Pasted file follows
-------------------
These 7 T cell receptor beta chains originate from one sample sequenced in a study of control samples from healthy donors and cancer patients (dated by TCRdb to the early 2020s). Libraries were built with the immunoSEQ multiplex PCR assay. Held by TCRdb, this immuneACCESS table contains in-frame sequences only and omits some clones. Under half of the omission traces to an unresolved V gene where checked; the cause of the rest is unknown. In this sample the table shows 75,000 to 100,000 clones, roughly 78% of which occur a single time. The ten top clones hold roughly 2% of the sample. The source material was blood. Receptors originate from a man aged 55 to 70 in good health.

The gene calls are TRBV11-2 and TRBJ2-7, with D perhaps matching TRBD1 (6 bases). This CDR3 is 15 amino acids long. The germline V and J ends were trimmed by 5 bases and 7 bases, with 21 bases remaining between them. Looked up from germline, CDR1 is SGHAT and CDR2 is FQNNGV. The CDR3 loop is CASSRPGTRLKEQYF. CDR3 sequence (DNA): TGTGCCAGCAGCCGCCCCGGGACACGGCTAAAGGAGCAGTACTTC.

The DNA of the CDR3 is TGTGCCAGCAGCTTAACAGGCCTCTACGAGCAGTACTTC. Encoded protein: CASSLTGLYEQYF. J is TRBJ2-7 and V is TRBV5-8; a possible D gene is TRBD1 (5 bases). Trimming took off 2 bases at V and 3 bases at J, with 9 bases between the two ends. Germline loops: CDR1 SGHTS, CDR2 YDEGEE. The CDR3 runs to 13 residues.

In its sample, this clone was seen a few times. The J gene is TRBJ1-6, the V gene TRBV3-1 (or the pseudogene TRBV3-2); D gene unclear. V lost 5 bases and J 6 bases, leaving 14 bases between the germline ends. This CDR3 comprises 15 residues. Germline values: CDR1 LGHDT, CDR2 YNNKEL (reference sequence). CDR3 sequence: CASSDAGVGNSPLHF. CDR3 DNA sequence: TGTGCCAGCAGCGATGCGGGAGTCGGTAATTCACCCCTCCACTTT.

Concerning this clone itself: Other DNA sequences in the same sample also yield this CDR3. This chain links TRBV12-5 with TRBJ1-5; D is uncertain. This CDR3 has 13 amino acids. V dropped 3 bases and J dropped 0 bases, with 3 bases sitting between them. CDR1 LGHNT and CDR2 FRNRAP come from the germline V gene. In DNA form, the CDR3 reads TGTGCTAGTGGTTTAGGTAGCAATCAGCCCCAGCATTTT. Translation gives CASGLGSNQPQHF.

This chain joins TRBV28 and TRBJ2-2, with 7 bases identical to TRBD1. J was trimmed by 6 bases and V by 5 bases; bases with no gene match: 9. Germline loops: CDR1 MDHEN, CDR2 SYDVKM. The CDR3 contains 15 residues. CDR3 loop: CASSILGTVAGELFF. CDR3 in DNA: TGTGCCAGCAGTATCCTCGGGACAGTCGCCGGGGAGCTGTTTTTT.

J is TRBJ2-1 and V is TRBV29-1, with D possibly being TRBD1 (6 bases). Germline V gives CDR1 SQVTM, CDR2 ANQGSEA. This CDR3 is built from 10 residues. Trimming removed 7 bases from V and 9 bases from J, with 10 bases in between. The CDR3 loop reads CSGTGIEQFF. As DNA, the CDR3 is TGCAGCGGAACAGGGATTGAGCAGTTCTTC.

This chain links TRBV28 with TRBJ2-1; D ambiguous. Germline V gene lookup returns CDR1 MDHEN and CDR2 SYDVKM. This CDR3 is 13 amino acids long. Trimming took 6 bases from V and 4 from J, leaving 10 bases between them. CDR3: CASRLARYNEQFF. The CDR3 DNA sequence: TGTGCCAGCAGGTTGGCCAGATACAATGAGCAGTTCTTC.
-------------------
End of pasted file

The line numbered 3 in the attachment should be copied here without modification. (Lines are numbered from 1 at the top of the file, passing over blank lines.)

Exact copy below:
The DNA of the CDR3 is TGTGCCAGCAGCTTAACAGGCCTCTACGAGCAGTACTTC. Encoded protein: CASSLTGLYEQYF. J is TRBJ2-7 and V is TRBV5-8; a possible D gene is TRBD1 (5 bases). Trimming took off 2 bases at V and 3 bases at J, with 9 bases between the two ends. Germline loops: CDR1 SGHTS, CDR2 YDEGEE. The CDR3 runs to 13 residues.